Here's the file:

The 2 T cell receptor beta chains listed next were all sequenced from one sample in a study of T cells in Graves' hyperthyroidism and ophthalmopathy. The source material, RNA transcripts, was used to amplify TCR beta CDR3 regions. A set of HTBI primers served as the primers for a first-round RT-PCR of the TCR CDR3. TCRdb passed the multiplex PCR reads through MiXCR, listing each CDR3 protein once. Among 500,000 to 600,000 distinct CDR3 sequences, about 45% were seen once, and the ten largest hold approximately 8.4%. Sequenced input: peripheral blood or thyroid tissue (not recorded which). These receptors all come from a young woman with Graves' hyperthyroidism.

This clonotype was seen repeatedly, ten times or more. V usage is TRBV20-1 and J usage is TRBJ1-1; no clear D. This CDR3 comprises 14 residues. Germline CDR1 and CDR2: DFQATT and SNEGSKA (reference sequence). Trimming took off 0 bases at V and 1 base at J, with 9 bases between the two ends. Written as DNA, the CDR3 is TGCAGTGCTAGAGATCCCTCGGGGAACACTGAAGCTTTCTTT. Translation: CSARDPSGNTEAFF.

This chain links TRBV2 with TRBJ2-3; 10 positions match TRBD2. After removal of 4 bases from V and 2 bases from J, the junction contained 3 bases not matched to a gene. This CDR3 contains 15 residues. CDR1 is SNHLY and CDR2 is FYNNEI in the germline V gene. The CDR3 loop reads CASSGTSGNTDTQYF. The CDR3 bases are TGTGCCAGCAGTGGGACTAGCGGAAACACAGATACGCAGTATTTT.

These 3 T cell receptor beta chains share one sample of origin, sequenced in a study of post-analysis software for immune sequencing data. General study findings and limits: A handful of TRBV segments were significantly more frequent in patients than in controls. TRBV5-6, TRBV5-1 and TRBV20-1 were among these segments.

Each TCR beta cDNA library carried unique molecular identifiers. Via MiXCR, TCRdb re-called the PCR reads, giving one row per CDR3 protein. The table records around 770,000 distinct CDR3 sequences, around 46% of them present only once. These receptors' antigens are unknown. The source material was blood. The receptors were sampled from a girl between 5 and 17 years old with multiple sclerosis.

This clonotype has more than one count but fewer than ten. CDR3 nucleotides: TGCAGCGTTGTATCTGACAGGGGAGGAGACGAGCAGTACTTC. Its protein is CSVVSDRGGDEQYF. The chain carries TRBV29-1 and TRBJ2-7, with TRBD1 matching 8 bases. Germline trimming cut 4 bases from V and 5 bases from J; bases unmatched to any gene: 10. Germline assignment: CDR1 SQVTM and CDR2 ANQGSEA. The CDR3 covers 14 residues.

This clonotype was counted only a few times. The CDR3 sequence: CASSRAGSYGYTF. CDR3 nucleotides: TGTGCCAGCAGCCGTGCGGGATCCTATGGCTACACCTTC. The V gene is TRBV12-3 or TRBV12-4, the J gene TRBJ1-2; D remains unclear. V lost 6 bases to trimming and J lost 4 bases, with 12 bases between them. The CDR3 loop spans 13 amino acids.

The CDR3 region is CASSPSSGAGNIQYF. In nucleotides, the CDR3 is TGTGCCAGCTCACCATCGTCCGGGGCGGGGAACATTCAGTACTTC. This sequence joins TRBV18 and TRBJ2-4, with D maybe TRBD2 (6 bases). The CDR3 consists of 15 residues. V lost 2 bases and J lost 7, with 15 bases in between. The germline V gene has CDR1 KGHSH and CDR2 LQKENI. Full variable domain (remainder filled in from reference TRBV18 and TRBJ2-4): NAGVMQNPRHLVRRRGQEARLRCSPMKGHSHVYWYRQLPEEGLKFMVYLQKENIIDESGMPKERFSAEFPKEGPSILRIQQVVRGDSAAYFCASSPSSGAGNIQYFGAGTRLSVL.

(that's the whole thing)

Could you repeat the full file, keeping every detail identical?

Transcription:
The 2 T cell receptor beta chains listed next were all sequenced from one sample in a study of T cells in Graves' hyperthyroidism and ophthalmopathy. The source material, RNA transcripts, was used to amplify TCR beta CDR3 regions. A set of HTBI primers served as the primers for a first-round RT-PCR of the TCR CDR3. TCRdb passed the multiplex PCR reads through MiXCR, listing each CDR3 protein once. Among 500,000 to 600,000 distinct CDR3 sequences, about 45% were seen once, and the ten largest hold approximately 8.4%. Sequenced input: peripheral blood or thyroid tissue (not recorded which). These receptors all come from a young woman with Graves' hyperthyroidism.

This clonotype was seen repeatedly, ten times or more. V usage is TRBV20-1 and J usage is TRBJ1-1; no clear D. This CDR3 comprises 14 residues. Germline CDR1 and CDR2: DFQATT and SNEGSKA (reference sequence). Trimming took off 0 bases at V and 1 base at J, with 9 bases between the two ends. Written as DNA, the CDR3 is TGCAGTGCTAGAGATCCCTCGGGGAACACTGAAGCTTTCTTT. Translation: CSARDPSGNTEAFF.

This chain links TRBV2 with TRBJ2-3; 10 positions match TRBD2. After removal of 4 bases from V and 2 bases from J, the junction contained 3 bases not matched to a gene. This CDR3 contains 15 residues. CDR1 is SNHLY and CDR2 is FYNNEI in the germline V gene. The CDR3 loop reads CASSGTSGNTDTQYF. The CDR3 bases are TGTGCCAGCAGTGGGACTAGCGGAAACACAGATACGCAGTATTTT.

These 3 T cell receptor beta chains share one sample of origin, sequenced in a study of post-analysis software for immune sequencing data. General study findings and limits: A handful of TRBV segments were significantly more frequent in patients than in controls. TRBV5-6, TRBV5-1 and TRBV20-1 were among these segments.

Each TCR beta cDNA library carried unique molecular identifiers. Via MiXCR, TCRdb re-called the PCR reads, giving one row per CDR3 protein. The table records around 770,000 distinct CDR3 sequences, around 46% of them present only once. These receptors' antigens are unknown. The source material was blood. The receptors were sampled from a girl between 5 and 17 years old with multiple sclerosis.

This clonotype has more than one count but fewer than ten. CDR3 nucleotides: TGCAGCGTTGTATCTGACAGGGGAGGAGACGAGCAGTACTTC. Its protein is CSVVSDRGGDEQYF. The chain carries TRBV29-1 and TRBJ2-7, with TRBD1 matching 8 bases. Germline trimming cut 4 bases from V and 5 bases from J; bases unmatched to any gene: 10. Germline assignment: CDR1 SQVTM and CDR2 ANQGSEA. The CDR3 covers 14 residues.

This clonotype was counted only a few times. The CDR3 sequence: CASSRAGSYGYTF. CDR3 nucleotides: TGTGCCAGCAGCCGTGCGGGATCCTATGGCTACACCTTC. The V gene is TRBV12-3 or TRBV12-4, the J gene TRBJ1-2; D remains unclear. V lost 6 bases to trimming and J lost 4 bases, with 12 bases between them. The CDR3 loop spans 13 amino acids.

The CDR3 region is CASSPSSGAGNIQYF. In nucleotides, the CDR3 is TGTGCCAGCTCACCATCGTCCGGGGCGGGGAACATTCAGTACTTC. This sequence joins TRBV18 and TRBJ2-4, with D maybe TRBD2 (6 bases). The CDR3 consists of 15 residues. V lost 2 bases and J lost 7, with 15 bases in between. The germline V gene has CDR1 KGHSH and CDR2 LQKENI. Full variable domain (remainder filled in from reference TRBV18 and TRBJ2-4): NAGVMQNPRHLVRRRGQEARLRCSPMKGHSHVYWYRQLPEEGLKFMVYLQKENIIDESGMPKERFSAEFPKEGPSILRIQQVVRGDSAAYFCASSPSSGAGNIQYFGAGTRLSVL.